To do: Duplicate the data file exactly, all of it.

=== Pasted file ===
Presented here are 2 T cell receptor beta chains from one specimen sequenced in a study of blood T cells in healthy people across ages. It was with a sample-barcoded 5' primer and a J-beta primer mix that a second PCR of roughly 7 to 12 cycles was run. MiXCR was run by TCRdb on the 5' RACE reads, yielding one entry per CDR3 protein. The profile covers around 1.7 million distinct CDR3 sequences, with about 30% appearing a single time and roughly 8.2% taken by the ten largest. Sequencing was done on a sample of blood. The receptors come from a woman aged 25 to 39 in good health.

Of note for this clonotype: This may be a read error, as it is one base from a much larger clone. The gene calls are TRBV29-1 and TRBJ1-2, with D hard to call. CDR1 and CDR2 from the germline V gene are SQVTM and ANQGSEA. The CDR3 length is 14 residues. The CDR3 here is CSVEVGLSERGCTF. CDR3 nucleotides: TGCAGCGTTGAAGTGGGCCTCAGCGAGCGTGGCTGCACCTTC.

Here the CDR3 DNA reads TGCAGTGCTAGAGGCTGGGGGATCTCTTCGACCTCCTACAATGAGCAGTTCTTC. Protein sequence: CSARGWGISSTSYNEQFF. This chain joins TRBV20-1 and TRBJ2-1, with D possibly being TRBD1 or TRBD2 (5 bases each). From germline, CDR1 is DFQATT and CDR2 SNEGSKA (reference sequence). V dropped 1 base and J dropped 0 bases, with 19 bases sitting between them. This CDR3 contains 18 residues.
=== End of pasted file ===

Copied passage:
Presented here are 2 T cell receptor beta chains from one specimen sequenced in a study of blood T cells in healthy people across ages. It was with a sample-barcoded 5' primer and a J-beta primer mix that a second PCR of roughly 7 to 12 cycles was run. MiXCR was run by TCRdb on the 5' RACE reads, yielding one entry per CDR3 protein. The profile covers around 1.7 million distinct CDR3 sequences, with about 30% appearing a single time and roughly 8.2% taken by the ten largest. Sequencing was done on a sample of blood. The receptors come from a woman aged 25 to 39 in good health.

Of note for this clonotype: This may be a read error, as it is one base from a much larger clone. The gene calls are TRBV29-1 and TRBJ1-2, with D hard to call. CDR1 and CDR2 from the germline V gene are SQVTM and ANQGSEA. The CDR3 length is 14 residues. The CDR3 here is CSVEVGLSERGCTF. CDR3 nucleotides: TGCAGCGTTGAAGTGGGCCTCAGCGAGCGTGGCTGCACCTTC.

Here the CDR3 DNA reads TGCAGTGCTAGAGGCTGGGGGATCTCTTCGACCTCCTACAATGAGCAGTTCTTC. Protein sequence: CSARGWGISSTSYNEQFF. This chain joins TRBV20-1 and TRBJ2-1, with D possibly being TRBD1 or TRBD2 (5 bases each). From germline, CDR1 is DFQATT and CDR2 SNEGSKA (reference sequence). V dropped 1 base and J dropped 0 bases, with 19 bases sitting between them. This CDR3 contains 18 residues.